The original metre and kilogram. Solid platinum-iridum, France, 1879-1889.
Stored in a vault at the French Academy of Sciences is the metre, the length by which all other lengths are judged. Created in 1890 the metre is a precisely machined platinum-iridium bar. Developed as the foundation of its new metric system, and incorporating the ideals of its recent revolution, the French designed the metre to represent exactly 1⁄10,000,000 of the distance between the equator and the north pole passing—literally and symbolically—through Paris. The kilogram, too, a product of this era, is a small cylinder kept to this day in a vacuum chamber in France. All subsequent units in the metric system stem from, and are highly dependent upon, these two masters. The metric system was designed to be “for all people, for all time.”
Prototype clock, Long Now Foundation, USA, 2000.
Long Now Foundation
Established in 1996 by visionaries from technology, academics, music and art (in particular Stewart Brand of the original Whole Earth Catalog and Brian Eno, pioneer in loop-based music systems) to “creatively foster long-term thinking and responsibility in the framework of the next 10,000 years.” The primary physical manifestation of their thinking is the construction of a 10,000 year clock built into a mountain in Nevada.
Randall Adams, wrongly convicted and sentenced to death, was acquitted because filmmaker Erroll Morris believes in absolute truth.
One his most influential (to the film world and the real world) documentary films was The Thin Blue Line (1988) about a man convicted and sentenced to die for a murder he did not commit. Morris proves the man’s innocence by examining case evidence through a series of highly constructed and stylized re-enactments and candid subject interviews. Upon the film’s release the case was reopened by authorities and the defendant (then on death row) acquitted. In interviews about his many documentary films Morris rejects the notion of post-modern constructivism:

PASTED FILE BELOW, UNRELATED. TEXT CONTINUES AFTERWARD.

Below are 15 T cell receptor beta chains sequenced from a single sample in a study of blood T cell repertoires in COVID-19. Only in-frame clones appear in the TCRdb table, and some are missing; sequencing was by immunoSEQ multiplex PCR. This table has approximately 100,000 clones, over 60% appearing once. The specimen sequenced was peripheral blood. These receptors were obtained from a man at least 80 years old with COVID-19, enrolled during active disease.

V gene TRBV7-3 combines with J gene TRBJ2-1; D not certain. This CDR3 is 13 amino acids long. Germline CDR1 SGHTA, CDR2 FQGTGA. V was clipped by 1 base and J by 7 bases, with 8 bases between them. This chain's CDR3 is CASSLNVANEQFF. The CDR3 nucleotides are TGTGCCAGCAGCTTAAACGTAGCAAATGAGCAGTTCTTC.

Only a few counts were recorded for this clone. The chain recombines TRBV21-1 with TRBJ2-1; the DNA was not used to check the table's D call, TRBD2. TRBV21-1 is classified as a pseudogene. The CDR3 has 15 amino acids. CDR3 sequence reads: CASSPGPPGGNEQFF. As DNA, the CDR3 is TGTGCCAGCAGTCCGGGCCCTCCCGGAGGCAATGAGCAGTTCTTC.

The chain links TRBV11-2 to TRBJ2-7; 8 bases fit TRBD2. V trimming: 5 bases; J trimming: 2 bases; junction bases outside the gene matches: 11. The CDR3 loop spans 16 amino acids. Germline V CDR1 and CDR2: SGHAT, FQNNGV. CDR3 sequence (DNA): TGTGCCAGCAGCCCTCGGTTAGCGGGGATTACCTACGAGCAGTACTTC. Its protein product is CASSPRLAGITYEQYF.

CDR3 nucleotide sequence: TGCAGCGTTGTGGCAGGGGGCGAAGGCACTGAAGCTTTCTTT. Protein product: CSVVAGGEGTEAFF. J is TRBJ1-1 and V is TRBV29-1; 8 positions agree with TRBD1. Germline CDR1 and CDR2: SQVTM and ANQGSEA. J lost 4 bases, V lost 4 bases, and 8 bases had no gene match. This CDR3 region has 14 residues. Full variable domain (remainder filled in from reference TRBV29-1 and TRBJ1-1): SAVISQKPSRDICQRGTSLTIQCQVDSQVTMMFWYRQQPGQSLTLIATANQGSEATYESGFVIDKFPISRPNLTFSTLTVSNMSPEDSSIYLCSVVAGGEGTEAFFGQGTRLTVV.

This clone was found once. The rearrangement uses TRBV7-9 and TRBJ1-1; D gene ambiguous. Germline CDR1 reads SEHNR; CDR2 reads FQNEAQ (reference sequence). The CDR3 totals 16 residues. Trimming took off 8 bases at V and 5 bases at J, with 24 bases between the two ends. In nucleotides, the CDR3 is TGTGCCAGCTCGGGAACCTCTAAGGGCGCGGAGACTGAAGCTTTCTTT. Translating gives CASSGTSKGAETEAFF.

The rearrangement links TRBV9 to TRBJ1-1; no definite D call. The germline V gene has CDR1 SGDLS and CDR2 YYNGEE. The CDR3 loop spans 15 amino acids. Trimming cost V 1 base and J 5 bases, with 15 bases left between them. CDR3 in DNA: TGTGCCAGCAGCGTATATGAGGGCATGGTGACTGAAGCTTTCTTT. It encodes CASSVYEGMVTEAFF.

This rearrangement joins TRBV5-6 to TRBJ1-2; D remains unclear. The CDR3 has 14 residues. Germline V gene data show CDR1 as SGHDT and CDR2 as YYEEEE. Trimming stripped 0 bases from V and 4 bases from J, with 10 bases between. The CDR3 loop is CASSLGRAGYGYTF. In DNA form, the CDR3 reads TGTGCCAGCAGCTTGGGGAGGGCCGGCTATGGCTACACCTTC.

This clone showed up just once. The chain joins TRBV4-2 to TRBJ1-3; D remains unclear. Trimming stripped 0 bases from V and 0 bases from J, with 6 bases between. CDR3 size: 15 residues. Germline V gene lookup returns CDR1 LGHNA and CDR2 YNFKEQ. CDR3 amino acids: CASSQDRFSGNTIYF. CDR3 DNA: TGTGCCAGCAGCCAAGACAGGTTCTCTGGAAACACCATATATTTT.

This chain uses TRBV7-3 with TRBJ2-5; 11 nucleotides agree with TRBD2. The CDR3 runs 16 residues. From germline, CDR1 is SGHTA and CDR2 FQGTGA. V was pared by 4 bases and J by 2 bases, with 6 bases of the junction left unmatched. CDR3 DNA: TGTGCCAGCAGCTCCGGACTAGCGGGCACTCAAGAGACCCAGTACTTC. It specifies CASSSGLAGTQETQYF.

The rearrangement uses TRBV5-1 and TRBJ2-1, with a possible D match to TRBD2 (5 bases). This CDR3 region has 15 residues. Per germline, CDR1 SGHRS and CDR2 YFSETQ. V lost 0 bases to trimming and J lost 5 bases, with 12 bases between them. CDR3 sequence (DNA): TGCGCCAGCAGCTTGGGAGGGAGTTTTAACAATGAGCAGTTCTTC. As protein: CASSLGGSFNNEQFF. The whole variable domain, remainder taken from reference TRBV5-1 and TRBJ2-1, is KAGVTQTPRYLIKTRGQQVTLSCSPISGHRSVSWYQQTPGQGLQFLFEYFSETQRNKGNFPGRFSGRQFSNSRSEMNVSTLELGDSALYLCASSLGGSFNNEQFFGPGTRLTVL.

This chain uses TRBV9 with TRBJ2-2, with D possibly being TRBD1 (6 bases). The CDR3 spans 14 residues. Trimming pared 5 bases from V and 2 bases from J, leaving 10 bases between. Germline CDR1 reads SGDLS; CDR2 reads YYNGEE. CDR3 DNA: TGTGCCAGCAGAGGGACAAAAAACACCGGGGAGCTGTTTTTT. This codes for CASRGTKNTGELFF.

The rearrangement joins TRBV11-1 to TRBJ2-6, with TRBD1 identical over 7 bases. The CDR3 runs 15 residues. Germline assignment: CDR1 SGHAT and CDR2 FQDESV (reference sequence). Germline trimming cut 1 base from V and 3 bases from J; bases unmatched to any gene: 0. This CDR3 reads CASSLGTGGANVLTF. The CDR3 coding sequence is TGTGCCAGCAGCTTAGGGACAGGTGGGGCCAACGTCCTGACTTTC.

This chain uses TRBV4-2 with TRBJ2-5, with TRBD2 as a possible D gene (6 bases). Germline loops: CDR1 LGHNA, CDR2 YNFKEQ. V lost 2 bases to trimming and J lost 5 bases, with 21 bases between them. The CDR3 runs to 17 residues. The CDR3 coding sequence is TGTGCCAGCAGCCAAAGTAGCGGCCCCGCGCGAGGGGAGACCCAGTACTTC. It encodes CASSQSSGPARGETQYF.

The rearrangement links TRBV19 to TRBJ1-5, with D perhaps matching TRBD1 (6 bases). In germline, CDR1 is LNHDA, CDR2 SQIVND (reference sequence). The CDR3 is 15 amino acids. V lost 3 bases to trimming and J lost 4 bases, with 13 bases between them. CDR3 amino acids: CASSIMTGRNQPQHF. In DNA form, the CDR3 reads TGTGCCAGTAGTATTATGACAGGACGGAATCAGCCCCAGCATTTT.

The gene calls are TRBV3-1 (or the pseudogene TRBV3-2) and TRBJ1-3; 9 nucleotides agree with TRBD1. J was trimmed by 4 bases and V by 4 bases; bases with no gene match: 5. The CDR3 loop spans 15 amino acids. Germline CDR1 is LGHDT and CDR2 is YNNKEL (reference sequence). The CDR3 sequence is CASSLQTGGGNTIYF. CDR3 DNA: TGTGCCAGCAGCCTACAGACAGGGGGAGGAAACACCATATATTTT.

“Truth is not relative, it’s not subjective. It may be elusive or hidden. People may wish to disregard it. But there is such a thing as truth. And the pursuit of truth: Trying to figure out what has really happened; trying to figure out how things really are.”
Metrology, the science of measurement, attempts to validate data obtained from test equipment. In practical applications it is the enforcement, verification and validation of the initial predefined standards developed from metrology research that must then account for its precision, accuracy, traceability, and reliability.
Accuracy is the degree of exactness by which the final product corresponds to the measurement standard, aka how well we relate to the objects. Preciseness refers to the degree of exactness that the measuring instruments can determine accuracy (or the degree of inaccuracy, actually, if we’re talking about the abstract). Reliability refers to the consistency of accurate results over consecutive measurements, and traceability refers to the ongoing validation that the measurement of the final product conforms to the original standard of measurement.
What I get out of this is that, OK you have a standard for measurement and then you see how well and how often your product stands up to that standard. And I think where I’m heading with this how often and accurately that standard should be updated.
What phenomena are they (we) experiencing?
I’m starting with some research in three parts that first seeks to understand the history of measurement, its goals, its employment; second, to explore modern production techniques and materials for longevity, precision, visualization, etc., for example: CNC machining, 3D printing, vacuum forming; and, thirdly, measure and figure out standards that have yet to be measured amongst us and myself. Measurements for my generation.
I have a few objectives so far:
To produce a series of precision-designed and manufactured objects (high res) that form a visual, tactile and quantitative representation of qualitative abstract references to particular physical distances, times, and spaces (lo res) experienced and to be experienced by and only by my generation.
I also want to demonstrate to future employers the employability of my understanding of, empathy for, and connection to my generation’s particular skills, desires and ideologies that are particularly difficult to articulate by and for previous and subsequent generations and my compulsion to tell their (my generation’s) stories through a balancing act of design pragmatism and idealism.
Some questions for me to answer:
- What do we measure today? What do we not?
- Is there a standard we don’t know about yet, but that we all use or abide by?
- Where is the line between the abstract and concrete?
- What phenomena do we experience but don’t talk about or measure, but by measuring would inform of us something interesting?
- Why did the French create the metric system? And do we share the same compulsion?
- Can a post-modern culture honestly pursue truth?
- Or are we in a post-post modern culture that has dealt with the hang-ups of post-modernism and can freely pursue truth again?
- How will the future view such objects?